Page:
BJP president Amit Shah framed the National Register of Citizens (NRC) as a filter to keep out “illegal” Bangla migrants — saying “Bharat ke koi bhi nagarik ko chinta karne ki zaroorat nahin hai (No citizen of India has any reason to be concerned).”
On the ground, however, it’s not so simple.
In a state where history and geography have created multiple identities intertwined over the years, the NRC has cleaved open more than one fault line: cutting across ethnicity, language, religion. Over 40 lakh — Hindu and Muslim, young and old, rural and urban — find themselves among the uncounted.
To understand the fear and uncertainty that’s gripping an entire state in the wake of this exercise, The Indian Express tracked down those who slipped through the cracks — from a 72-year-old retired school teacher in Guwahati to a 25-year-old Bengali-speaking Muslim from Lakhimpur, from a 62-year-old MLA in Abhayapuri to a 26-year-old social worker from Tinsukia.
It found parents missing, sisters and brothers out, and children failing to finding a place in the draft. All they want now, they said, is to be counted.
‘Brother in, I am out’
Ananta Kumar Malo, 62, is a sitting MLA of the AIUDF from the SC-reserved Abhayapuri South constituency. He does not know why or how he was excluded from the draft. “My brother used the same legacy data of our father, and he is in the NRC draft but I am not. My wife is also in the NRC through her legacy. I think there must have been some minor problem. I am sure it will be corrected in the next round,” said Malo, a Bengali-speaking Hindu.
‘2 children not in draft’
Sarbat Ali, 46, is a resident of Bhalukabari village of Kamrup district and teaches at a local school. Two of his three children, Rose Ahmed (13) and Razib Ahmed (6), did not find a mention in the NRC draft although he, his wife and Razib’s twin Sneha were in. “The two children do not understand anything but I am shocked. How can this happen? In one family, some are in the draft, some are not,” said Ali, a Bengali-speaking Muslim.
‘We will apply again’
Gautam Pal, a 50-year-old vegetable vendor in Guwahati, did not find his name in the draft and is ready to pursue his case in the next round starting August 7. Pal, a Bengali-speaking Hindu, says his father migrated from East Pakistan to Cachar district during Partition and later shifted to Guwahati. “My father’s name is in the NRC prepared in the state in 1951. But my brother and I failed to qualify during the NRC verification this time because of a mistake in our father’s name in the data. We will apply again with the correct name after August 7,” Pal said.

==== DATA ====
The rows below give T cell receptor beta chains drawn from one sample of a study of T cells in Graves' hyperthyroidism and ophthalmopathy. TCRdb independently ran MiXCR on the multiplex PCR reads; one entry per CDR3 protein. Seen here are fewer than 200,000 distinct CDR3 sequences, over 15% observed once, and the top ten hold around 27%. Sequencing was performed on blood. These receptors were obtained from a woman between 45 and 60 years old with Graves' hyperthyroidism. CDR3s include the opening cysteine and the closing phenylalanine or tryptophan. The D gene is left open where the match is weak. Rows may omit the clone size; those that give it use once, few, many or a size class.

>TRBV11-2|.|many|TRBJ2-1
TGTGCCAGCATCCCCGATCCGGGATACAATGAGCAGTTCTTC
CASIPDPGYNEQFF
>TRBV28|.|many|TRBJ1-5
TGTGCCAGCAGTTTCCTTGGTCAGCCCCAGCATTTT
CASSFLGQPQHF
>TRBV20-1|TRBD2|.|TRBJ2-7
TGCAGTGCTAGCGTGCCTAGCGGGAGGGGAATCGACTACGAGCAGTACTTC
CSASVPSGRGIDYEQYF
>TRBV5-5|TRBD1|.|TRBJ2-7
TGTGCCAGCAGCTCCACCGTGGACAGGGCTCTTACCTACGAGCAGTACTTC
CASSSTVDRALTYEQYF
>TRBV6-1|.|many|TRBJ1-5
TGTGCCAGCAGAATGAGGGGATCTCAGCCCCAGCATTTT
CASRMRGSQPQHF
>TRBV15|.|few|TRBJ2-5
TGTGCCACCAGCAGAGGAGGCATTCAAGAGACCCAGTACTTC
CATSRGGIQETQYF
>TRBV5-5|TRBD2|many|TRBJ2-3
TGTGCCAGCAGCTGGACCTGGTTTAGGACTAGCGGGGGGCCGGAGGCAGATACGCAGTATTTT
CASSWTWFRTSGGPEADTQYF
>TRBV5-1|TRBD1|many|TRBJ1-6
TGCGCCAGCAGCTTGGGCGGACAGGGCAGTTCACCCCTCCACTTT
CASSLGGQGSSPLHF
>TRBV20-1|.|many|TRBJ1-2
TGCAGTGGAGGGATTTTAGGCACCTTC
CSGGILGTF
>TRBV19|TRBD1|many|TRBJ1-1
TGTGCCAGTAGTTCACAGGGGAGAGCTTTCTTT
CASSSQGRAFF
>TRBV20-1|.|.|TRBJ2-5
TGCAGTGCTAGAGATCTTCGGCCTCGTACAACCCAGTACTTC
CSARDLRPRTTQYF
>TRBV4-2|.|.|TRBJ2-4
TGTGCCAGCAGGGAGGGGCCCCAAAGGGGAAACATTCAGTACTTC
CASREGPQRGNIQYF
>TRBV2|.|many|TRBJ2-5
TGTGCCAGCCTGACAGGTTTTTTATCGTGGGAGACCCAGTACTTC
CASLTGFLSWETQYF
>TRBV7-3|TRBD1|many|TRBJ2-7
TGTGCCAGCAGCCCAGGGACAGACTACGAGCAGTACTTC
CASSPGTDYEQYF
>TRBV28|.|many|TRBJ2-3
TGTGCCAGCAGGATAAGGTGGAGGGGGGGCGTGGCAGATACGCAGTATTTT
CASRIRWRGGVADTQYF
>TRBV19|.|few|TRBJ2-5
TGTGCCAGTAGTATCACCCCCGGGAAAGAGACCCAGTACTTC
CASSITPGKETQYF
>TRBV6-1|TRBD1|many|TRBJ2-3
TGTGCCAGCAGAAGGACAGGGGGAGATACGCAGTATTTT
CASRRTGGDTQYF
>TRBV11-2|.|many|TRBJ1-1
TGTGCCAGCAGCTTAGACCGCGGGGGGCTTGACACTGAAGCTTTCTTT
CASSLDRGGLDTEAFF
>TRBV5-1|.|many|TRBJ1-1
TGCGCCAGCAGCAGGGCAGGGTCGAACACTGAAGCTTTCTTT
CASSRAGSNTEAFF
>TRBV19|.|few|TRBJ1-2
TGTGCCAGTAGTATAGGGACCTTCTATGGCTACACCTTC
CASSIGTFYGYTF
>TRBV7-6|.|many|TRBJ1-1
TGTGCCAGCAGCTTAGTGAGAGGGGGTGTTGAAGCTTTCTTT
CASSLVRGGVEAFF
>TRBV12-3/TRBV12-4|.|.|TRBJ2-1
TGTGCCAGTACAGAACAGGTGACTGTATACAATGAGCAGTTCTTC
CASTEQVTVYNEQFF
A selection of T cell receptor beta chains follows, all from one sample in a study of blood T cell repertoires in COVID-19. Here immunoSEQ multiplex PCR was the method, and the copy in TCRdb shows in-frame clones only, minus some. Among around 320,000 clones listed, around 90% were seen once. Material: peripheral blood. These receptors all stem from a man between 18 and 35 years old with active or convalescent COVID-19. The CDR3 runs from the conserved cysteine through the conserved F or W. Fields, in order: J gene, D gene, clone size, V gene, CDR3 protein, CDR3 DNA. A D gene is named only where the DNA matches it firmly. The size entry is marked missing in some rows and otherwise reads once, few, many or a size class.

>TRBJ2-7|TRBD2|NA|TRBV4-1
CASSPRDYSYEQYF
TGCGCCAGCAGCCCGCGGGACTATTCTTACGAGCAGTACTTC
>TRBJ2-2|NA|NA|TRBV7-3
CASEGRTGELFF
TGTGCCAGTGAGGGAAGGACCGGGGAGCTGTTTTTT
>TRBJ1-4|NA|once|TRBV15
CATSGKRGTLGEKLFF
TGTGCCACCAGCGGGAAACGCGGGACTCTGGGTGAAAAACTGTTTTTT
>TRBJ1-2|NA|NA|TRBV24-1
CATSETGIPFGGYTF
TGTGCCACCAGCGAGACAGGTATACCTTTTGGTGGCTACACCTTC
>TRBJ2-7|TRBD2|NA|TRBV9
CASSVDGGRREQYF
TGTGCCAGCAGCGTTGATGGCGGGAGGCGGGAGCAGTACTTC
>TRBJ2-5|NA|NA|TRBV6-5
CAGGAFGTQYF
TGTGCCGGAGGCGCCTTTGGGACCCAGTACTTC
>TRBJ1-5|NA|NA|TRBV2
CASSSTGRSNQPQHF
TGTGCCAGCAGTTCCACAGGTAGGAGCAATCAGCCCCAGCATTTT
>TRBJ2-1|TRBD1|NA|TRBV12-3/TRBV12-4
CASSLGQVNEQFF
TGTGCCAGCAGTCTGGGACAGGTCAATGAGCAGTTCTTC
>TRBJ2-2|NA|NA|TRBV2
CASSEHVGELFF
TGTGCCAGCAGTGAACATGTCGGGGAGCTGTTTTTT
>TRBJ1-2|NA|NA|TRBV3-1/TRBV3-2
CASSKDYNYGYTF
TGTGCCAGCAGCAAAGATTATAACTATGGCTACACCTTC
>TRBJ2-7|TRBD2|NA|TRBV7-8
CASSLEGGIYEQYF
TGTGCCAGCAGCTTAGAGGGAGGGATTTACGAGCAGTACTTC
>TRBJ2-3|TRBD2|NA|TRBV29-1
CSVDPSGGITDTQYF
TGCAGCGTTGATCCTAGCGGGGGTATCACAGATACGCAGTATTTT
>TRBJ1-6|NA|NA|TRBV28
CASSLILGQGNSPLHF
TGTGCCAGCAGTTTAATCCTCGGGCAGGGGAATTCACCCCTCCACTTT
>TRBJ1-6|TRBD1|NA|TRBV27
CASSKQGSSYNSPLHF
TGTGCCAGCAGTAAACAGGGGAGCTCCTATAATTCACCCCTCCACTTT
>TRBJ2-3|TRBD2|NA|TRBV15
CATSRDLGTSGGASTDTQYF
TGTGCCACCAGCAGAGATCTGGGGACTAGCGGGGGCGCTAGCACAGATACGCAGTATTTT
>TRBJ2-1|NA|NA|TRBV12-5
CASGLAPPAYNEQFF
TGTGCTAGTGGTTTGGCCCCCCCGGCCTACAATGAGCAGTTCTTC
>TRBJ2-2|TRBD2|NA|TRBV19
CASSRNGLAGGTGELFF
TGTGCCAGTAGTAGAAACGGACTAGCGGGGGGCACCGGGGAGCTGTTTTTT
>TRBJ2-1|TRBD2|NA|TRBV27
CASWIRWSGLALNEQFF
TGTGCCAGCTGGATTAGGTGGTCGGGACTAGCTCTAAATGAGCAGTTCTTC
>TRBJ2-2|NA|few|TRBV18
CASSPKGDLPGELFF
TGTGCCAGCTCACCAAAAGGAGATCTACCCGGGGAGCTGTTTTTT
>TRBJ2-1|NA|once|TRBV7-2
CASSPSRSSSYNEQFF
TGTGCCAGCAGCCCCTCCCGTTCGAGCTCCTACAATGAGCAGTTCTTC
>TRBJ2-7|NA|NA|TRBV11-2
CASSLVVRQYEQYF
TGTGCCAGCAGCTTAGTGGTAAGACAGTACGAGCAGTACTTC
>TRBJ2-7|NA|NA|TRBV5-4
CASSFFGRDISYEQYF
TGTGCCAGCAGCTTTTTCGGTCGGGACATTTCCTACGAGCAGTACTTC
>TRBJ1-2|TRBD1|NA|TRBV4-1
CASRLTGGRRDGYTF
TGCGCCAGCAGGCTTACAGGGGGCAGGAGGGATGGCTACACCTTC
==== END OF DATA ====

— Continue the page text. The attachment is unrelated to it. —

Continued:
‘Have records but not in NRC’
Sati Purakayastha, 72, is a retired school teacher in Guwahati. She says she did not find her name in the draft although she has a 1964 matriculation certificate, a 1966 higher secondary certificate, and her name on voters’ lists in Guwahati since then. “Everyone in the family is there in the draft, except her. This is absurd,” said her son, a medical representative.
Express Explained | What it means to be out of NRC
‘Many trips to Assam now’
Eshani Choudhury, 26, is a social worker from Tinsukia now based in New Delhi. Her parents — a Bengali-Muslim father and a Bengali-Hindu mother — have separated. Choudhury’s mother and maternal grandmother are in the draft but she and her sister, who used the legacy data of her mother, are not. Her father and his ancestors are also in the draft. “For me, to travel back to Assam and fill the claims form and then participate in the subsequent processes might mean numerous trips by air from Delhi at short notice. I have certain financial constraints and this will add to that,” said Choudhury.
‘This is absurd’
Masuma Begum, 25, is a Bengali-speaking Muslim from Lakhimpur district who did her Masters in Assamese language and is currently pursuing a B. Ed under Gauhati University. Her name is not in the updated draft although those of her three younger siblings and parents are. Begum, a central committee leader of the All Assam Minority Students’ Union (AAMSU) and former assistant general secretary of the Cotton University union, says she is confused. “My siblings also drew their legacy from the same documents that I did — this is absurd,” she said.
‘Mistake in father’s name’
Tilak Prasad Rizal, 41, hails from Karbi Anglong. His two children did not find a mention in the NRC while his wife — of Karbi origin — has made it. Rizal said he has four brothers — all of them stay in Karbi Anglong — and that at least 22 persons from the extended family are not in the draft. Rizal, a political worker, says the reason for their exclusion is a mistake in their father’s name in the 1966 voters list, which they did not get corrected. “I will see what can be done after August 7,” Rizal said.